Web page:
Having a chronic condition becomes more common with increasing age. At the same time, Australia’s ageing population and improvements in medical care mean more people are living for longer with chronic conditions. This increases the likelihood of a person living with multiple chronic conditions, a state of health known as multimorbidity.

People living with multiple chronic conditions often have complex health needs and report poorer overall quality of life than those without multimorbidity. This makes managing multimorbidity an important health concern for all Australians.

This page highlights how common living with multiple conditions is and shows how the chronic conditions that occur together vary by age and sex. The impact of living with multiple conditions is described, as well as how care is co-ordinated for people with multimorbidity.

Estimates of multimorbidity on this page are from AIHW analysis of the Australian Bureau of Statistics (ABS) 2022 National Health Survey (NHS) (ABS 2023a), unless otherwise stated. Estimates are based on analysis of 72 long-term health conditions self-reported to the NHS (Table 1) and will differ from estimates based on different data sources and sets of conditions (see Multimorbidity estimates vary).

How common is multimorbidity?

Multimorbidity is common and becomes more common with increasing age

It is estimated that 38% of Australians (9.7 million people) had 2 or more of the selected long-term health conditions in 2022. This ranged from 11% of people aged 0–14 to 79% of people aged 85 and over (Figure 1).

In 2022, multimorbidity was more common among females than males. An estimated 4.6 million males (37%) and 5.0 million females (39%) were living with multimorbidity.

Of the 5 most common long-term health conditions, females had a higher prevalence (see glossary) than males for: 

  • anxiety (22% and 15% respectively)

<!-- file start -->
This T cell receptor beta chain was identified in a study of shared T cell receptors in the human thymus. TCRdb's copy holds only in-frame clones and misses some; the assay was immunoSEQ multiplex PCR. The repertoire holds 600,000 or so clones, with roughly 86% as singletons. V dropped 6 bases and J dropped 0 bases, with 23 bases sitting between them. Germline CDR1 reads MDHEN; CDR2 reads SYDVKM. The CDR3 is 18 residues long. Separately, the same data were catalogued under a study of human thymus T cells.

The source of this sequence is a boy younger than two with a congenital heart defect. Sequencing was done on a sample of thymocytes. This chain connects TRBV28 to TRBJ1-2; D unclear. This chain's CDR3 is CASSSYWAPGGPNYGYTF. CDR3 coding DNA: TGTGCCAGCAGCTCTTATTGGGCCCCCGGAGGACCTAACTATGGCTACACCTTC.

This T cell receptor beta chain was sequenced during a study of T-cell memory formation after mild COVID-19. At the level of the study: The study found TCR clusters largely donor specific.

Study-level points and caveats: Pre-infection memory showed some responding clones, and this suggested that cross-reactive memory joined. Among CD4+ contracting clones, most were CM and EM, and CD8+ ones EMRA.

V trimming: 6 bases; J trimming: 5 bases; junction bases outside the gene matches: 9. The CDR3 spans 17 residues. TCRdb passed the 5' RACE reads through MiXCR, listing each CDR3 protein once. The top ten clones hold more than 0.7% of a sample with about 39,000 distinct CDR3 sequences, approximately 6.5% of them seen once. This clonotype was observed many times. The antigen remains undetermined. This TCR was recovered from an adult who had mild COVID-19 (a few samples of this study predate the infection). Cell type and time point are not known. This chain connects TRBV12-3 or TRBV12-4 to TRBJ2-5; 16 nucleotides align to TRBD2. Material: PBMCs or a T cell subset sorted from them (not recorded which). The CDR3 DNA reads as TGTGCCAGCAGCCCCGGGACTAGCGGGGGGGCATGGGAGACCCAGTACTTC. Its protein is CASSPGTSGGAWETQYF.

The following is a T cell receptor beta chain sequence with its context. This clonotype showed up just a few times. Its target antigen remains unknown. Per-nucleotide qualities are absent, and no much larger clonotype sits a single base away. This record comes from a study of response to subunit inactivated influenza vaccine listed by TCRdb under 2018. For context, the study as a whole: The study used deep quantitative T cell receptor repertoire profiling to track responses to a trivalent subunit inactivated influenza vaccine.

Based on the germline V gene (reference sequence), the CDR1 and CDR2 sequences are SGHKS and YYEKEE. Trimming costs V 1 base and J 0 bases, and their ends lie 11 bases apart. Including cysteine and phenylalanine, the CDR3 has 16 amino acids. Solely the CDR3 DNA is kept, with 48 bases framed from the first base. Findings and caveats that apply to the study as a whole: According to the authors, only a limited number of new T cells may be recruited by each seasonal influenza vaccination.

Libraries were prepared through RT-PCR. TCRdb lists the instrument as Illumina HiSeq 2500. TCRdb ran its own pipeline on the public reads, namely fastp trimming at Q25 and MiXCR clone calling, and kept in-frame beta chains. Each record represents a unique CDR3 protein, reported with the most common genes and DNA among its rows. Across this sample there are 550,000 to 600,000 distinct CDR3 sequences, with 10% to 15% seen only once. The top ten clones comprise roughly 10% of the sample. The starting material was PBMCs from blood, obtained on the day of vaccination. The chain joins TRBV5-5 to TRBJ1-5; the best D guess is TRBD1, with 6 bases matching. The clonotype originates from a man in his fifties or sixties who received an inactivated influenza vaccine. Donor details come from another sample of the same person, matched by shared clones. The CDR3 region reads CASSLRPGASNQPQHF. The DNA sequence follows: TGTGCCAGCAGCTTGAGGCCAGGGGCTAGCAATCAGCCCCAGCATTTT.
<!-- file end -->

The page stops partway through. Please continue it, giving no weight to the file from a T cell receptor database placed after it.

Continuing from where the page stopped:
• depression (14% and 11%)
  • asthma (12% and 9.4%).

However, females had a lower prevalence than males for:

  • back problems (15% and 16%)
  • deafness and hearing loss (7.4% and 12%).

The higher prevalence for females for some of the most common conditions contributes to the higher multimorbidity among females.

For more information on the prevalence of chronic conditions see Chronic conditions.

Figure 1: Proportion of people with 0, 1 and 2 or more selected long-term health conditions by age, 2022

This figure shows that 72% of people aged 0–14, compared with 5.8% of those aged 85 and over, did not report living with a long-term health condition.

Variation between population groups

Certain groups of people are more likely to experience multiple conditions than others.

Multimorbidity becomes more common with increasing socioeconomic disadvantage (Figure 2). In 2022, the estimated prevalence of multimorbidity was:

  • 31% in the areas of least disadvantage (the highest socioeconomic areas)
  • 44% in areas of most disadvantage (the lowest socioeconomic areas).

By remoteness area, the prevalence of multimorbidity was higher in Inner regional (46%) and Outer regional areas (45%) than in Major cities (35%). For more information on the health of these population groups, see Rural and remote health

These differences remained after adjusting for differences in the age structure of the socioeconomic and remoteness area populations.